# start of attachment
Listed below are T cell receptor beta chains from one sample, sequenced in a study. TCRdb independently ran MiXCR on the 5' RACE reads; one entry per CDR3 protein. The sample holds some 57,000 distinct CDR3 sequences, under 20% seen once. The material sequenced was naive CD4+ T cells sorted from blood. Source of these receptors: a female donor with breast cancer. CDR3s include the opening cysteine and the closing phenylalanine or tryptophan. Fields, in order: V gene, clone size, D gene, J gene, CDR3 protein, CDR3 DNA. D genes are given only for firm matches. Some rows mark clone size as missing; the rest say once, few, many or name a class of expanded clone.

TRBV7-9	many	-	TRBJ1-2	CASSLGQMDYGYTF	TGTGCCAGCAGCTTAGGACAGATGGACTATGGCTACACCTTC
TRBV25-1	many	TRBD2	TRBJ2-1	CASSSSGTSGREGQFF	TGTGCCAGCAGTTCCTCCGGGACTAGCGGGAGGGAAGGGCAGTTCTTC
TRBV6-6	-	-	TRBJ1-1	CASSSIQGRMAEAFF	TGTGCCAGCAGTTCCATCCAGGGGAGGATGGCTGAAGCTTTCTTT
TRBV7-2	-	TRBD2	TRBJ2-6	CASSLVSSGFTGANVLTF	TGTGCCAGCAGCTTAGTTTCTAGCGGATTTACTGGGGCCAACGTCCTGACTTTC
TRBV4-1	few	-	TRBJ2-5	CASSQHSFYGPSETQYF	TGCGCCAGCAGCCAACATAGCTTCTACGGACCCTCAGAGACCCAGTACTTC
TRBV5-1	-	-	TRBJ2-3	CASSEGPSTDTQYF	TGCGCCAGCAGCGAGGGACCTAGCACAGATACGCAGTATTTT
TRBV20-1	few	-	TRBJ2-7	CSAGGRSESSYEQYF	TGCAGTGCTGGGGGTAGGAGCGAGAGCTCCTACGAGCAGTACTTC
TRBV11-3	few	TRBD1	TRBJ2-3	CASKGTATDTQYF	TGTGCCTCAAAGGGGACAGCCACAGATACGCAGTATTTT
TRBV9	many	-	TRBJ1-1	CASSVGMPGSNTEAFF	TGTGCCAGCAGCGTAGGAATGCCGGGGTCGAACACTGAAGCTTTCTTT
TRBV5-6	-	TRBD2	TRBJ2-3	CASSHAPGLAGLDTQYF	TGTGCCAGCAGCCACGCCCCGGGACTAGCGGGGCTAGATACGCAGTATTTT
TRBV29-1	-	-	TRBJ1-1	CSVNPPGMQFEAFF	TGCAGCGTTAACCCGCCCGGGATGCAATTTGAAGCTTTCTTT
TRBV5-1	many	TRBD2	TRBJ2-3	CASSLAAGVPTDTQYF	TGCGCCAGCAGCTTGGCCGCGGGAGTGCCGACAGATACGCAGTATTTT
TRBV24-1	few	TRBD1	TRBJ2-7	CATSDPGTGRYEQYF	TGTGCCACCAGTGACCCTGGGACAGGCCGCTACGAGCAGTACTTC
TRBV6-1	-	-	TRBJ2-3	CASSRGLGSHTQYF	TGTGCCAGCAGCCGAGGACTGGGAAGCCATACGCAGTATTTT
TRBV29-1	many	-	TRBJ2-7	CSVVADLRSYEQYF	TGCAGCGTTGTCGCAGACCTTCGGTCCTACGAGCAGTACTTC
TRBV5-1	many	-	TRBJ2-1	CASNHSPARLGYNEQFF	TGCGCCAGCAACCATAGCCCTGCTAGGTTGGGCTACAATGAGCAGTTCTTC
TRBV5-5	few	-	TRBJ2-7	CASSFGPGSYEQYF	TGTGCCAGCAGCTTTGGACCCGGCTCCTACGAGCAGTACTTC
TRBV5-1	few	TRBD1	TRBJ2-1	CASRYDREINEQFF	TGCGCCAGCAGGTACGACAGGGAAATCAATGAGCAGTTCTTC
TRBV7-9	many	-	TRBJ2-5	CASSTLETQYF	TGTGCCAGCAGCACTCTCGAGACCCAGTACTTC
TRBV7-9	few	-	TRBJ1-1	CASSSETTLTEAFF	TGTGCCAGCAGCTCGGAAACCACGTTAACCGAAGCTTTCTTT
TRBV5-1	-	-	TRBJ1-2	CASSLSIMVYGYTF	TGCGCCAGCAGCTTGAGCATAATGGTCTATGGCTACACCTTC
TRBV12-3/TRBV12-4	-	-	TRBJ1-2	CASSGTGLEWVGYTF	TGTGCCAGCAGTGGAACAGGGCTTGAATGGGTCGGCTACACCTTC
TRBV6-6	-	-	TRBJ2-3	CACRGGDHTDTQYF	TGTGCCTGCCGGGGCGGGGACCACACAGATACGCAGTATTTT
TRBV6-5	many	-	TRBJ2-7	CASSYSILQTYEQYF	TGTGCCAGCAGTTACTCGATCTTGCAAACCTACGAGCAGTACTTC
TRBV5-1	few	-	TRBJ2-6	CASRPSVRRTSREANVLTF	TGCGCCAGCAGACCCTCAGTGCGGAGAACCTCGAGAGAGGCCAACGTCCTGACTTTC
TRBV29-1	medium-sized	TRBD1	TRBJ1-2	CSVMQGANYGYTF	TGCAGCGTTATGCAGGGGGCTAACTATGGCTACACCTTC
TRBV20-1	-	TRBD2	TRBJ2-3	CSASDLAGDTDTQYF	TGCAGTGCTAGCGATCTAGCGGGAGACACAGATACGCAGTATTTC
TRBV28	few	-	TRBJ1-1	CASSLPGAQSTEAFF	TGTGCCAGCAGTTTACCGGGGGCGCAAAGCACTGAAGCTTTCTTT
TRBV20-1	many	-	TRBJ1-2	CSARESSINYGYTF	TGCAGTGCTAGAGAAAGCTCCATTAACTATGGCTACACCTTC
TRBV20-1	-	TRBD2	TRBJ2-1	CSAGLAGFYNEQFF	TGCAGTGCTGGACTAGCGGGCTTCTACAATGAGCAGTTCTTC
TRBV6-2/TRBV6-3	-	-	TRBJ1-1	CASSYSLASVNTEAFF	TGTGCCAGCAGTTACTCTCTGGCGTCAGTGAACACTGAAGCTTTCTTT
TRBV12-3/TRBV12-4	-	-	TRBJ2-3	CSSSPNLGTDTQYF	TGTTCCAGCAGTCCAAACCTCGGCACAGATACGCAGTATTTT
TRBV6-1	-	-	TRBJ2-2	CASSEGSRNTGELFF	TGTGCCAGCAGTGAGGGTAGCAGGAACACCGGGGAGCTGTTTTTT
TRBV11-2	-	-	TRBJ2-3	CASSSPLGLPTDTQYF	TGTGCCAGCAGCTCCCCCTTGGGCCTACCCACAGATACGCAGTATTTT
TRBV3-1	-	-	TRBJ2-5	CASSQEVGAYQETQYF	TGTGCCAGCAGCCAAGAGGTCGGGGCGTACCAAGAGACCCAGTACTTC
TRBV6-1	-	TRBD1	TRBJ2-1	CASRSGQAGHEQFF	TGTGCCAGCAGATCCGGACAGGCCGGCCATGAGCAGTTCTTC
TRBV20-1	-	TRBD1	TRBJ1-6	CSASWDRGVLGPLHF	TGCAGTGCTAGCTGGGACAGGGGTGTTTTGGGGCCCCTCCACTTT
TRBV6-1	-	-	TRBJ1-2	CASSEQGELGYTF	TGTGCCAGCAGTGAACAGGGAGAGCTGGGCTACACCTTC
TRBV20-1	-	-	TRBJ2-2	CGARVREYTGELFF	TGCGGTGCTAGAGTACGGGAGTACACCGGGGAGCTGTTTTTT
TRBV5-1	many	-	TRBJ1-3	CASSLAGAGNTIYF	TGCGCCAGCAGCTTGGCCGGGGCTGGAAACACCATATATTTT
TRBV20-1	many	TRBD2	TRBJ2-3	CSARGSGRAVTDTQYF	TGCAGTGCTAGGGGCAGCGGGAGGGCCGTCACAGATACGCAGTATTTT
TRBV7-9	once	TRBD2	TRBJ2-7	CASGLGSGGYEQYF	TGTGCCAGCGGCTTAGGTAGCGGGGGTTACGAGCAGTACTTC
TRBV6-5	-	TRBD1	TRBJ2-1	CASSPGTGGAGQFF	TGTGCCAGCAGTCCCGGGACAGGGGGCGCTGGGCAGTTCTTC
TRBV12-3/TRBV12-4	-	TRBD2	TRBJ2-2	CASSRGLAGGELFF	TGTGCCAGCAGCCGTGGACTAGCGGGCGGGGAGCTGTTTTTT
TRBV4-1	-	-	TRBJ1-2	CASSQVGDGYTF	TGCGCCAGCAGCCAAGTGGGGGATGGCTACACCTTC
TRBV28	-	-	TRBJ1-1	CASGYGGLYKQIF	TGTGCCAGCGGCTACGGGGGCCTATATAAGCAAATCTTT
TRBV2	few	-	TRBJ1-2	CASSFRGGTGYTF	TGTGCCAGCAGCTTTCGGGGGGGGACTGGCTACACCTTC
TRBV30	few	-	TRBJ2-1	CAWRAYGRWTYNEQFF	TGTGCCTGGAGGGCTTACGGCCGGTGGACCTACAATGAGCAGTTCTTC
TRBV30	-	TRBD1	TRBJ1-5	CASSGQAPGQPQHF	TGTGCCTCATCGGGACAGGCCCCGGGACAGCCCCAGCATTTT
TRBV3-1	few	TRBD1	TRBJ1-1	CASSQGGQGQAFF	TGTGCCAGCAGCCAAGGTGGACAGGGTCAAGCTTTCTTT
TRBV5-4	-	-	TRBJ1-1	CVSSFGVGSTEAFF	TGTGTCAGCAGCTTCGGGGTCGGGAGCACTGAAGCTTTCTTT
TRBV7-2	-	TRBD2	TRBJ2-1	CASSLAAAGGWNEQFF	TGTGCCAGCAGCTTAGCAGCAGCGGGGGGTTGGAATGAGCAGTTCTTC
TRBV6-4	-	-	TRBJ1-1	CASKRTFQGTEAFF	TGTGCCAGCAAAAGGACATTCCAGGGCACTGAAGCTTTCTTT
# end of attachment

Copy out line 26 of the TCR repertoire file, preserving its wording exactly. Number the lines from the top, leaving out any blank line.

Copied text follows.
TRBV5-1	few	-	TRBJ2-6	CASRPSVRRTSREANVLTF	TGCGCCAGCAGACCCTCAGTGCGGAGAACCTCGAGAGAGGCCAACGTCCTGACTTTC